The United States presidential state car, best known as "The Beast", is the official state car of the President of the United States. The current model is a unique Cadillac built upon a medium-duty truck platform, and equipped with many life-saving, offensive, and defensive measures, built to the United States Secret Service's standards. The doors of the presidential state car have no keyholes; the way to open the passenger doors on the limousine is a secret known only to the Secret Service. It has more 5-inch-thick bulletproof glass than the previous model, and only the driver's window opens (to pay tolls). It also has run-flat tires, and an interior that's 100% sealed to protect the occupants in the event of a chemical attack. The current presidential state car boasts rocket-propelled grenades, night vision optics, a tear gas cannon, on-board oxygen tanks, an armored fuel tank filled with foam to prevent explosion, pump-action shotguns, and 2 US pints of the president's blood type. Continue reading for more interesting photos from around the web.
Here's something you don't see everyday, a 5MB hard drive being loaded onto a plane. The IBM 350 Disk File, invented by Reynold Johnson, was introduced in 1956 with the IBM 305 RAMAC computer. This drive had fifty 24-inch (0.6 m) platters, with a total capacity of five million 6-bit characters (3.75 megabytes). A single head assembly having two heads was used for access to all the platters, yielding an average access time of just under 1 second. Continue reading for more cool historical photos you may not have seen before.
An organic light-emitting diode (OLED) is basically a light-emitting diode (LED) in which the emissive electroluminescent layer is a film of organic compound that emits light in response to an electric current. Panasonic has managed to embed an OLED display, developed from fine mesh, directly into the glass sliding doors of an entertainment center. When not in use, the display becomes transparent, and whatever is located behind it can be viewed normally again. Continue reading for more cool pictures from around the web.
Scientifically speaking, neon lighting consists of brightly glowing, electrified glass tubes or bulbs that contain rarefied neon or other gases. These types of lights are normally placed in a sealed glass tube with a metal electrode at each end, filled with one of a number of gases at low pressure. A high potential of several thousand volts applied to the electrodes ionizes the gas in the tube, causing it to emit colored light. When they fail, disaster may ensue, like the gas station above. Continue reading for more bizarre neon lighting FAILS now. Click here for a few bonus images.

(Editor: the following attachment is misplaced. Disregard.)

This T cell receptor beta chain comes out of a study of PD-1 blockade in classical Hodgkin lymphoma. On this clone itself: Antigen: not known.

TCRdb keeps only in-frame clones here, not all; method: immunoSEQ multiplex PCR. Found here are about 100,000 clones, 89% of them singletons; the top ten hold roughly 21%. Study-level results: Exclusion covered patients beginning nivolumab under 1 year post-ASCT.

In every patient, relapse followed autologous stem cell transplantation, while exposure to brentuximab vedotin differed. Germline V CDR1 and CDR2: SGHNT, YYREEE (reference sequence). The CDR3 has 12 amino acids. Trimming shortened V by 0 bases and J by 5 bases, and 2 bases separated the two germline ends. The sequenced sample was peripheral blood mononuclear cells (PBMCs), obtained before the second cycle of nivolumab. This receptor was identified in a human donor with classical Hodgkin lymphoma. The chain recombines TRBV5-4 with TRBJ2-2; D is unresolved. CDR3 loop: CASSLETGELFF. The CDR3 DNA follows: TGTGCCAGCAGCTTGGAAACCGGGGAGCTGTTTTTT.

Russian nature photographer Vadim Trunov specializes in capturing squirrels in peculiar situations, including shooting photos of each other. You might think some of these images have been digitally altered, but the truth is that Trunov left some food for them in a clearing so he could see how they reacted, and sometimes, nuts were strategically placed inside objects to capture the perfect poses. Continue reading for more interesting pictures from around the web.
Sometimes, less is more, but when you really want to get away from it all, and don't mind a lack of privacy, this pyramid bedroom in the forest should do the trick. Simply put, it's stylish, yet basic, place to rest your head for the night, with absolutely no luxurious amenities, besides a steel frame and plenty of windows to let natural light flow in. Continue reading for more fascinating images from around the web.
These conical homes appear to be from a fairytale, but they can be found in the Japanese mountains of Shizuoka Prefecture. They were designed by Issei Suma and consist of five tents that were built for two retired ladies. Inside, you'll find modern amenities such as a seashell-shaped pool, full kitchen, as well as plenty of space for their caretaker and cook to roam around. Continue reading for more fascinating images from around the web.
Kinetic Sand is basically a three-dimensional building toy made of 98% sand and 2% polydimethylsiloxane (a type of silicone oil) that mimics the physical properties of wet sand. This material was originally designed for sculpting, but is now commonly sold as indoor play sand. Appearance wise, it resembles light brown sugar, and can be molded. Even though it sticks to itself, the sand won't adhere most other materials or surfaces, and doesn't dry out to boot. Continue reading for more oddly satisfying things.
Ever wonder what a Neanderthal would look like in modern wear? If so, then head on over to The Neanderthal Museum in Mettmann, Germany, as a Neanderthal mannequin in a suit is currently on display to remind visitors of connections between modern and ancient humans. One thing you may not know is that Neanderthals had a lower surface-to-volume ratio, with shorter legs and a bigger body in conformance with Bergmann's rule, as an energy-loss reduction adaptation to life in a high-latitude (i.e. seasonally cold) climate. Continue reading for more cool pictures from around the web.
So, you requested that your package be left under the doormat, but didn't realize it was as tall as a 50-inch television, and come home to this sight. This may not be the worst delivery experience you've heard or seen, but sometimes, it may help to add a little disclaimer, like "if can be hidden" to any special instructions. Continue reading to see more funny and strange delivery FAILS.